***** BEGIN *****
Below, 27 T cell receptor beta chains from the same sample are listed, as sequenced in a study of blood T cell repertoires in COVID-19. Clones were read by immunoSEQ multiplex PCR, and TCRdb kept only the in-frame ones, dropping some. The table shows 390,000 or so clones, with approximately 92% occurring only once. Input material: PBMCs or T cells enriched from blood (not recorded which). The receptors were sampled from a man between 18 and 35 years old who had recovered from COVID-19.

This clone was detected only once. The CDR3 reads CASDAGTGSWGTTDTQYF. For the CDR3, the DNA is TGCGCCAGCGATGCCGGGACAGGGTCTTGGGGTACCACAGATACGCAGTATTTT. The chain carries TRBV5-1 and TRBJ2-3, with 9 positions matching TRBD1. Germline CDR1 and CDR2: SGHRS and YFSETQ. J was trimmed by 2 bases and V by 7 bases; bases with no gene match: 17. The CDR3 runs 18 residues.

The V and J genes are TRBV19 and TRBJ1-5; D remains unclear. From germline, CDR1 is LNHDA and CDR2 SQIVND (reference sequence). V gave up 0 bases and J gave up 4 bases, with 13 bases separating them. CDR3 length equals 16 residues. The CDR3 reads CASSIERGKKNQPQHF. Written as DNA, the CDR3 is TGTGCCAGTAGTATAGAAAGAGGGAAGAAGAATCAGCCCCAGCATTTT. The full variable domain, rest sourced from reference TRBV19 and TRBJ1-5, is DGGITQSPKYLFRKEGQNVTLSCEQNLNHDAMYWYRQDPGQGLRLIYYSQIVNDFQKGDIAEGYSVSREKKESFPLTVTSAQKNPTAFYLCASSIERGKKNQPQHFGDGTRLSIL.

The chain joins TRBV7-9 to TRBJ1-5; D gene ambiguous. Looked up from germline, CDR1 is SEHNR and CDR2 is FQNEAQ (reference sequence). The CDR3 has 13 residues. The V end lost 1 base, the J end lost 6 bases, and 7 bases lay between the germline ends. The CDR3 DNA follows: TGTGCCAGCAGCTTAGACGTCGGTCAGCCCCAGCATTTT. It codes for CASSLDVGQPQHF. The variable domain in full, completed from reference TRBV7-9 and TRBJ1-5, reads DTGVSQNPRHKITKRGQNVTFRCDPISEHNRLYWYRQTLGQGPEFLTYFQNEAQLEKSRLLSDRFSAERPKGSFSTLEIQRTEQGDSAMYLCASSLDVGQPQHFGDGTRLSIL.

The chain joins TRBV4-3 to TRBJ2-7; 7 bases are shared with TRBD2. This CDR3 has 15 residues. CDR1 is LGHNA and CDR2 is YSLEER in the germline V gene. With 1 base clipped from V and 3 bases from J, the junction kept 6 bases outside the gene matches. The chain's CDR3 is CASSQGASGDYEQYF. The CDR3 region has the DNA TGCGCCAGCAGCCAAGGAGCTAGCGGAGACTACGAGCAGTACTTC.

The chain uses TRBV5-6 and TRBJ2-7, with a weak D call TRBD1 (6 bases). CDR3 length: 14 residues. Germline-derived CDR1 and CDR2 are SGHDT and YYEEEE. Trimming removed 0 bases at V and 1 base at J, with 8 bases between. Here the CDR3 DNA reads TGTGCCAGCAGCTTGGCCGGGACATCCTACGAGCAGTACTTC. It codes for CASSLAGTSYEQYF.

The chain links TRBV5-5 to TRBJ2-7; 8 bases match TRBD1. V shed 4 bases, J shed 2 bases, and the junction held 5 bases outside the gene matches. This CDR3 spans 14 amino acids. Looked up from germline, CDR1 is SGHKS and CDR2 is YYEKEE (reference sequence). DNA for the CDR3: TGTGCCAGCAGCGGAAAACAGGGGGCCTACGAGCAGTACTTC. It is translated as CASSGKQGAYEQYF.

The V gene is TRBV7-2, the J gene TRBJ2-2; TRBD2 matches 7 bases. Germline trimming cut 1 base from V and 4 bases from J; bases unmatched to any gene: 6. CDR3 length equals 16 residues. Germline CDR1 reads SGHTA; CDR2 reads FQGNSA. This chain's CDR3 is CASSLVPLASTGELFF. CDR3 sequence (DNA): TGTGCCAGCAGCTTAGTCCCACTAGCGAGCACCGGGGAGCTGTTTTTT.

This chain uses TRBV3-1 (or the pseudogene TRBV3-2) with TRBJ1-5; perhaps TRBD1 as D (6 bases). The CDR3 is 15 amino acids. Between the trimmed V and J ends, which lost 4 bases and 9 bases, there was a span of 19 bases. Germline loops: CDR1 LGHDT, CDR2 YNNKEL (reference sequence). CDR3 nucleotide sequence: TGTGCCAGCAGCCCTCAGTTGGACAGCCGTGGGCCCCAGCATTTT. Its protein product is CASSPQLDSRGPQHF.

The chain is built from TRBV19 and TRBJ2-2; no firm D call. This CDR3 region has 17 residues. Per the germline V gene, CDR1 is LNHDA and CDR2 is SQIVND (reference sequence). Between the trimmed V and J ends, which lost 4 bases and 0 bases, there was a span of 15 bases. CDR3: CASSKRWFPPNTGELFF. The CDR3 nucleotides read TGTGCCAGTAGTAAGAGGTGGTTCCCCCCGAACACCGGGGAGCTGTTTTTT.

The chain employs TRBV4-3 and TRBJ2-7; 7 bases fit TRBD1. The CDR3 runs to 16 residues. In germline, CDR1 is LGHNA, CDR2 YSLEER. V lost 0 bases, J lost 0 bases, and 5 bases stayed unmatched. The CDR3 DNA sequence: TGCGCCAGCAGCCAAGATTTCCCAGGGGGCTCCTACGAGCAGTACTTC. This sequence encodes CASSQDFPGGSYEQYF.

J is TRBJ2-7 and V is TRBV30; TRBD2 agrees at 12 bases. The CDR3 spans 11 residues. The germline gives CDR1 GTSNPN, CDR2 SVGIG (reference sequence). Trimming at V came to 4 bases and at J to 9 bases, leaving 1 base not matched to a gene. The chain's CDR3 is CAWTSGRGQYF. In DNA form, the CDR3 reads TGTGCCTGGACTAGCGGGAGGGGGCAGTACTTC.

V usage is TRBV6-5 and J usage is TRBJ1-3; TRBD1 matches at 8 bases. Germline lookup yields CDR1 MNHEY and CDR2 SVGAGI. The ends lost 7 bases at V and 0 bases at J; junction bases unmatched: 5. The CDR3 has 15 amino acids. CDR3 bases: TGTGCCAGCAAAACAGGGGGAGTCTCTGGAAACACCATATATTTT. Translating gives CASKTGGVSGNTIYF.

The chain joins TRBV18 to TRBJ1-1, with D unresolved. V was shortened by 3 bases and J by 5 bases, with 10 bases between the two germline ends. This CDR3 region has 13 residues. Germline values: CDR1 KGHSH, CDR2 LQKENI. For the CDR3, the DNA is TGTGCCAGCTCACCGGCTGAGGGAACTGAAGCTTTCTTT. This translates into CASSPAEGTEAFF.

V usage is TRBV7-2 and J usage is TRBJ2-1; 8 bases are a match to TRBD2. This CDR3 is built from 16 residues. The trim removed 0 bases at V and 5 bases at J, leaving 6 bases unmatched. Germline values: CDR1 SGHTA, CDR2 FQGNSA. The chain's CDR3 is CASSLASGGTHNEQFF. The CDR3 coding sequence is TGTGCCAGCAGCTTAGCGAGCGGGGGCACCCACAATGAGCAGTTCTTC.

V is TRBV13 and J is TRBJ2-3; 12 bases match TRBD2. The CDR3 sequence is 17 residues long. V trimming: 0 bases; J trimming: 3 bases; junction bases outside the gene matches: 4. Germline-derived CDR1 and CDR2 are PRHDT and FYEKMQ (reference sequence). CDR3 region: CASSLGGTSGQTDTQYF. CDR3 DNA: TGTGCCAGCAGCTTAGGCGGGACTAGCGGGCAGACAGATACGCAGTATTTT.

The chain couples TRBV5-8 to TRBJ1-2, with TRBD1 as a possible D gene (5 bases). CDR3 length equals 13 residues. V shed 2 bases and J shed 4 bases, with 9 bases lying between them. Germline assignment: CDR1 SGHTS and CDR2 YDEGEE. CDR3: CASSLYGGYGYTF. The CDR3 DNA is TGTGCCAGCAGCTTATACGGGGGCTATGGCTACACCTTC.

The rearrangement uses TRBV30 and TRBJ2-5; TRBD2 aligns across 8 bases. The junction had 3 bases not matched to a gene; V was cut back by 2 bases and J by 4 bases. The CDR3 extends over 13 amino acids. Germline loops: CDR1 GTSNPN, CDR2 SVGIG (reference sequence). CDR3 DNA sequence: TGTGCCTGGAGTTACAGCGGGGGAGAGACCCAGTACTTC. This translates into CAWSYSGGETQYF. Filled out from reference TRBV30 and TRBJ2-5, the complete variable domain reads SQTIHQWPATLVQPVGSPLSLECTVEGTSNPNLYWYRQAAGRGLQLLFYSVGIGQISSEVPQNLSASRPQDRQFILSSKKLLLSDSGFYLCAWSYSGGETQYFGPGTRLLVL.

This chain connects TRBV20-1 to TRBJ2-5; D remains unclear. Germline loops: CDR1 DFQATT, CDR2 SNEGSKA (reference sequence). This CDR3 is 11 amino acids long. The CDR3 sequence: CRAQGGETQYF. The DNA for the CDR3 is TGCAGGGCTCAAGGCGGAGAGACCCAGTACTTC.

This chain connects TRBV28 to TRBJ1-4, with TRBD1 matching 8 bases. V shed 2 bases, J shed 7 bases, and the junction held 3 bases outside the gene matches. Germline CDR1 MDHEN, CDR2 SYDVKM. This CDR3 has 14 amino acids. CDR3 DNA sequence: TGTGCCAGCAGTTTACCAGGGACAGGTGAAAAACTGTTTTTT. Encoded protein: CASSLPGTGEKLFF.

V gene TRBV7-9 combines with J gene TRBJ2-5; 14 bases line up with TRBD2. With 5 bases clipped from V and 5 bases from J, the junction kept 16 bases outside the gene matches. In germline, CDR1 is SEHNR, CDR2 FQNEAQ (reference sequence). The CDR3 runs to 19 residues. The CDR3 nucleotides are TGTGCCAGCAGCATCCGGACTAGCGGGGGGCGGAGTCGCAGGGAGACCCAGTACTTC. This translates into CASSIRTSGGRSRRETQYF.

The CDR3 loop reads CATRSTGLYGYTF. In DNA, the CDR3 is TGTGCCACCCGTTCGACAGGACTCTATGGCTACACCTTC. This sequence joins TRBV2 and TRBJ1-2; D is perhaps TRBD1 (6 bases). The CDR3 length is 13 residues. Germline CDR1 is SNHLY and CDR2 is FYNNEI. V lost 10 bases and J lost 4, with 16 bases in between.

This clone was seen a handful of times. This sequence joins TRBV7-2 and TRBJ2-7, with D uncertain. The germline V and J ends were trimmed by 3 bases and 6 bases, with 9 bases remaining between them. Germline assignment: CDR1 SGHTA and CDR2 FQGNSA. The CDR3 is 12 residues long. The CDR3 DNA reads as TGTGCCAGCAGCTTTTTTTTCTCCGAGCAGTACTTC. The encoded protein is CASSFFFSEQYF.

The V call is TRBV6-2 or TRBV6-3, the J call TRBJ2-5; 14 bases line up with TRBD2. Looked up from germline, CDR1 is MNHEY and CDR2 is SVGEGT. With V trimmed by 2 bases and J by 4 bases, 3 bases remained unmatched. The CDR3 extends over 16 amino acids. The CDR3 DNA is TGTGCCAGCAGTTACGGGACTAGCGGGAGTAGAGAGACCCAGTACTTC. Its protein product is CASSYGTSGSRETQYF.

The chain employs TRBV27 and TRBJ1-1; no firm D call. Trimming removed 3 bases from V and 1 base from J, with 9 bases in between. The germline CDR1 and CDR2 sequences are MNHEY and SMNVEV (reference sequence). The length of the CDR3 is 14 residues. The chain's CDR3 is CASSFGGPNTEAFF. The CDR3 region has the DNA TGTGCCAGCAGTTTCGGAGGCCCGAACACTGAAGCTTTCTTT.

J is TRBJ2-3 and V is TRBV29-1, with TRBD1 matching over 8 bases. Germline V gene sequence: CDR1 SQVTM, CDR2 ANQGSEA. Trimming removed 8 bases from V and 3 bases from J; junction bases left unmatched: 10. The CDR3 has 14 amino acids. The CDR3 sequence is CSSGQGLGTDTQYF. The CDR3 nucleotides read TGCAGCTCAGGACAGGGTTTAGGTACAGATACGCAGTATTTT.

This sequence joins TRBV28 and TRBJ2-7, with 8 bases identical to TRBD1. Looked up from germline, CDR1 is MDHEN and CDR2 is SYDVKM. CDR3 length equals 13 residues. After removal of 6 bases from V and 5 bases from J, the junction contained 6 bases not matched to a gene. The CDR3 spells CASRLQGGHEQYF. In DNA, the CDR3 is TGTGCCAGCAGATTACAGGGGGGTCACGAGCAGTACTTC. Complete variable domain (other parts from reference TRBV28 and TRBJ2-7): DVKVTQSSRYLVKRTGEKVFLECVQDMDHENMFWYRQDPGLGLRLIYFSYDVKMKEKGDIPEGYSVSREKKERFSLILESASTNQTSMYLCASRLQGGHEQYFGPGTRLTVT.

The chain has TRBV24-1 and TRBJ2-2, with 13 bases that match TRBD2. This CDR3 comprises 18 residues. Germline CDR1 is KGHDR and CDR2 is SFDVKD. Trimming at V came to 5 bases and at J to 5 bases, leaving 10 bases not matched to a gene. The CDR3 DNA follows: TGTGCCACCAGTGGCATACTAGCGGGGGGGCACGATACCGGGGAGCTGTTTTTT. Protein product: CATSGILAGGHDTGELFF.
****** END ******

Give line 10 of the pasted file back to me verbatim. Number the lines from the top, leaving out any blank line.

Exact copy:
The chain is built from TRBV19 and TRBJ2-2; no firm D call. This CDR3 region has 17 residues. Per the germline V gene, CDR1 is LNHDA and CDR2 is SQIVND (reference sequence). Between the trimmed V and J ends, which lost 4 bases and 0 bases, there was a span of 15 bases. CDR3: CASSKRWFPPNTGELFF. The CDR3 nucleotides read TGTGCCAGTAGTAAGAGGTGGTTCCCCCCGAACACCGGGGAGCTGTTTTTT.